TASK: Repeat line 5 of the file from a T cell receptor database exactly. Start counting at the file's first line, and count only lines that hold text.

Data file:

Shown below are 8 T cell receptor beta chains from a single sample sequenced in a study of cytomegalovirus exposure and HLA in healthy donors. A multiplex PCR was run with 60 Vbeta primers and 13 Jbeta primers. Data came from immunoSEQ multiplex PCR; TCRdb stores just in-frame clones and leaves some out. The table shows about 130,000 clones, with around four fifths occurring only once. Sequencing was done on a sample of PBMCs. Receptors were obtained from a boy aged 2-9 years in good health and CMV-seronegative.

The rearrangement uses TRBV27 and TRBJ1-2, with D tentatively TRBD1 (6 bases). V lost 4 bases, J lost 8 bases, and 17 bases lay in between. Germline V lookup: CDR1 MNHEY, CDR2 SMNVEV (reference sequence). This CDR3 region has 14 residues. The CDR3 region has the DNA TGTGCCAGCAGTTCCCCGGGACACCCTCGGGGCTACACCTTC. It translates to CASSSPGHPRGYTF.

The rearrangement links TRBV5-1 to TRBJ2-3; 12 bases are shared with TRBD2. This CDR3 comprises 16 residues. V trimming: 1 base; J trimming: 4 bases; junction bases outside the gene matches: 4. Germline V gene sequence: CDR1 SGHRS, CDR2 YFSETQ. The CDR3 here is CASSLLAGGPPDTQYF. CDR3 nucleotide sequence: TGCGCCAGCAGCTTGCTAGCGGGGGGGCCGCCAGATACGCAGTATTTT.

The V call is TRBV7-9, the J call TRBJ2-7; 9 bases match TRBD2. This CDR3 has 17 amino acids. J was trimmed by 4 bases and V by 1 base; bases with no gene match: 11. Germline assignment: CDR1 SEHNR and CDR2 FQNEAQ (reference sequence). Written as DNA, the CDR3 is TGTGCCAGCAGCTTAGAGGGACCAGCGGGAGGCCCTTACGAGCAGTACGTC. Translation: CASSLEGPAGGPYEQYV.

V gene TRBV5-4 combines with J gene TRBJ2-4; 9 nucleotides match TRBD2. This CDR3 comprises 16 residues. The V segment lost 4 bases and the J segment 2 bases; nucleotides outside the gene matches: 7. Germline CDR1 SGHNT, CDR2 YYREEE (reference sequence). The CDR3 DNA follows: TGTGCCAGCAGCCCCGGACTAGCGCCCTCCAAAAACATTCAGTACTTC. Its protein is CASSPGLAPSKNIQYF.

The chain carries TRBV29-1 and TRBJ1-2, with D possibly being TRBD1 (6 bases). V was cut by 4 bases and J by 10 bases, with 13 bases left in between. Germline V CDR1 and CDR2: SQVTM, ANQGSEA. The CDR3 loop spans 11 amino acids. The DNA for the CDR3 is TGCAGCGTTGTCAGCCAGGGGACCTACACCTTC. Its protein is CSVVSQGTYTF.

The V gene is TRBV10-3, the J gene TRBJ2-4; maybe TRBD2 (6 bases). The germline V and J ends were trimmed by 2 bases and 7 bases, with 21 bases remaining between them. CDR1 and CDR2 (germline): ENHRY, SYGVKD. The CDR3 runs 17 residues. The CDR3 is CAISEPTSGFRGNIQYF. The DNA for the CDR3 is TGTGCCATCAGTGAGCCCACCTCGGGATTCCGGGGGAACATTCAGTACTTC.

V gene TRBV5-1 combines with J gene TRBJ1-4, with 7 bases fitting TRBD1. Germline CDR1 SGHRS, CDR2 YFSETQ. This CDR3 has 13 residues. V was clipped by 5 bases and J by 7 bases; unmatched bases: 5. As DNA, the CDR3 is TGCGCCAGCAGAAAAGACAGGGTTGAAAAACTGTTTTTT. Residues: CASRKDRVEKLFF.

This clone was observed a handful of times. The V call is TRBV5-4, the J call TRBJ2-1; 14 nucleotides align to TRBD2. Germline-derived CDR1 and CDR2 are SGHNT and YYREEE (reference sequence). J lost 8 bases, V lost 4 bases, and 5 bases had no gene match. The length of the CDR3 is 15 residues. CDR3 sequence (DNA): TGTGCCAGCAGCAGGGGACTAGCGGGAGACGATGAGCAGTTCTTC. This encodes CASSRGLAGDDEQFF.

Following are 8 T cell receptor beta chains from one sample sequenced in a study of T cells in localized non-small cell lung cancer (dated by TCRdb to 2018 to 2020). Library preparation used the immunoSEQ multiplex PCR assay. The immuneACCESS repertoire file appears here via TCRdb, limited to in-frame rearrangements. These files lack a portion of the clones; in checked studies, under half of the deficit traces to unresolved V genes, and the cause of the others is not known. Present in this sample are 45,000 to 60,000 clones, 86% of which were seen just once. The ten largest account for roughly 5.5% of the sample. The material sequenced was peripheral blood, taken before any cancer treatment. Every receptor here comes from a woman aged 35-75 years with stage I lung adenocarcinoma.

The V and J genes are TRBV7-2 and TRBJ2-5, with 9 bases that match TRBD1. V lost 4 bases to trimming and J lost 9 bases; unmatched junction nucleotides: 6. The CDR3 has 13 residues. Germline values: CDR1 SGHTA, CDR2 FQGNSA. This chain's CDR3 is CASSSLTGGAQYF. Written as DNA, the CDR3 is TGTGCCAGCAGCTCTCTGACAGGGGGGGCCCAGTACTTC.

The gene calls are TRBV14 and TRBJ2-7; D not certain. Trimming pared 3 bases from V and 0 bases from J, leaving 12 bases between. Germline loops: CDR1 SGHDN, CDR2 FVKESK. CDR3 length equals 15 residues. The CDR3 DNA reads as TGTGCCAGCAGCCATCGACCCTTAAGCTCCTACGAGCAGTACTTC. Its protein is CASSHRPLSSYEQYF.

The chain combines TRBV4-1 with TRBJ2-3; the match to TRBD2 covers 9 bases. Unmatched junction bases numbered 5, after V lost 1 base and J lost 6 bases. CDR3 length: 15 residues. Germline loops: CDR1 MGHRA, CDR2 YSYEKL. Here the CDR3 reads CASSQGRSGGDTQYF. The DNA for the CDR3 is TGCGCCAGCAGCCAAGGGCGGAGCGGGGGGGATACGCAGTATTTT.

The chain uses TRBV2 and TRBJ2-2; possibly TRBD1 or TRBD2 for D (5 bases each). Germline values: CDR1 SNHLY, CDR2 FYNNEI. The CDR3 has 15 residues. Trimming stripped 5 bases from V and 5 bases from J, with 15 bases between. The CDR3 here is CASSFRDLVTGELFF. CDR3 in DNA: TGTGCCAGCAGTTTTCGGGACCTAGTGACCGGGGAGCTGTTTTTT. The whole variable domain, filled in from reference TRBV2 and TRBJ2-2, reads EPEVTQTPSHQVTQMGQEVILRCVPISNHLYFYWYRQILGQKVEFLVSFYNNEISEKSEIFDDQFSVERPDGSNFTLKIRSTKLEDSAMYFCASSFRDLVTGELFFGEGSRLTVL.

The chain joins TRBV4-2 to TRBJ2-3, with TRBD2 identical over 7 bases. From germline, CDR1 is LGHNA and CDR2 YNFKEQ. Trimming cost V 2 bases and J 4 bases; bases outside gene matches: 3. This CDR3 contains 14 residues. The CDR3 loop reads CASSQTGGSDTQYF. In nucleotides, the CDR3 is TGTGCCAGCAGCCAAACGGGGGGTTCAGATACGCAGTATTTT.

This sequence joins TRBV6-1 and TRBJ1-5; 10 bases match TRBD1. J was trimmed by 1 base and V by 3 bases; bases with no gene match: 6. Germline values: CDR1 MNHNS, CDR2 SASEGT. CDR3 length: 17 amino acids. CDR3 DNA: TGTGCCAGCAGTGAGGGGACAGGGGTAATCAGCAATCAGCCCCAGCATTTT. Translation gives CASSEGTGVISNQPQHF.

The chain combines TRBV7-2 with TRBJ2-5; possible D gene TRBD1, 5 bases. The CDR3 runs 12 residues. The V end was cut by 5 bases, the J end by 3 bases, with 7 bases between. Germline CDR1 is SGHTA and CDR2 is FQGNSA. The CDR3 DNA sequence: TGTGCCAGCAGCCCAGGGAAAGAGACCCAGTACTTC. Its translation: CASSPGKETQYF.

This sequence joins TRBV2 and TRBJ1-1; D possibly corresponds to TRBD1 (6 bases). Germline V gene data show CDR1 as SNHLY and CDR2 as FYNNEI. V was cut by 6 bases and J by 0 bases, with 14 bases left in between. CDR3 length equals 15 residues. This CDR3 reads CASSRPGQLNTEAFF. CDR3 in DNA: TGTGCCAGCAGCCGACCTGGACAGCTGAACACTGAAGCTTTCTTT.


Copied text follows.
V gene TRBV5-4 combines with J gene TRBJ2-4; 9 nucleotides match TRBD2. This CDR3 comprises 16 residues. The V segment lost 4 bases and the J segment 2 bases; nucleotides outside the gene matches: 7. Germline CDR1 SGHNT, CDR2 YYREEE (reference sequence). The CDR3 DNA follows: TGTGCCAGCAGCCCCGGACTAGCGCCCTCCAAAAACATTCAGTACTTC. Its protein is CASSPGLAPSKNIQYF.